Several environmental groups in Alaska are releasing a new report that consolidates scientific research and public testing results into Alaskans’ exposure to PFAS compounds. The 75-page document details the health risks associated with drinking or consuming low and moderate levels of the substances. It also identifies more than a hundred sites where PFAS has been found in Alaska.
PFAS is the umbrella term for per- and polyfluoroalkyl compounds, which are widely used in commercial and industrial products. A growing body of scientific research connects them with health hazards like cancers, immune system problems, and developmental delays. Many of the sites in Alaska were exposed to PFAS compounds because of a firefighting foam used by the Air Force and the Federal Aviation Administration at airports and military sites.
At a press conference in Anchorage on Wednesday put together by the Alaska PFAS Action Coalition, Pamela Miller said the contamination represents “a very significant health concern.”
Miller is with Alaska Community Actions on Toxins, an environmental group that helped compile the report.
Overall, the report compiles scientific research, public agency reports, and community input to portray a public health problem that is only expected to get worse as more findings emerge.
Speakers from Fairbanks and Gustavus described high levels of PFAS found in drinking water that have eroded residents’ trust in the safety of basic resources.
“We’ve been working on this for a year and nothing has happened, so I’m sort of at a breaking point,” said Kelly McLaughlin, a resident and member of a PFAS group in Gustavus.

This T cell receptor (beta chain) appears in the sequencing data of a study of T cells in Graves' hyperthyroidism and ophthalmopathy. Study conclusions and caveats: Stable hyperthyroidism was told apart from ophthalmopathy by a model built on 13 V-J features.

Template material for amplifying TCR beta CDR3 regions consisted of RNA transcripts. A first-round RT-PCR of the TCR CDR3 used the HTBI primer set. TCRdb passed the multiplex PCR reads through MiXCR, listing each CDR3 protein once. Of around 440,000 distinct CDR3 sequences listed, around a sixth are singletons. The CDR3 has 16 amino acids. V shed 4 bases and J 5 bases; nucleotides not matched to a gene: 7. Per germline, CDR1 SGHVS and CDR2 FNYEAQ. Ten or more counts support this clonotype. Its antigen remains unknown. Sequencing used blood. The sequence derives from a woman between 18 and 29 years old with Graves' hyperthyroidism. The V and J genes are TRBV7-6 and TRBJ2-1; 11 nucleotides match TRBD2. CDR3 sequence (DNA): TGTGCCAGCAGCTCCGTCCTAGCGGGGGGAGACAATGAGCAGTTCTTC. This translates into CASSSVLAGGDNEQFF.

A spokesperson for the administration referred questions to the Department of Environmental Conservation. Denise Koch directs DEC’s spill prevention and response program, and said the state follows testing guidelines established by the federal Environmental Protection Agency.
“It’s really important that we base our standards on good science and rigorous science. That takes time, and that can be frustrating, I know,” Koch said.
“It’s important that our standards be based in science, and we’re doing that with using the EPA’s life-time health advisory, and we think that’s protective of public health,” she said.
Critics say those EPA guidelines are outdated, as more research has been published demonstrating health risks at lower rates of exposure than those set by the Trump Administration.
The coalition and report point to recommendations to better handle what is described as an emerging “public health crisis.” They include banning the use of PFAS compounds in firefighting foams, establishing a comprehensive monitoring program for natural resources like fish and water, and encouraging more community input in the regulatory process.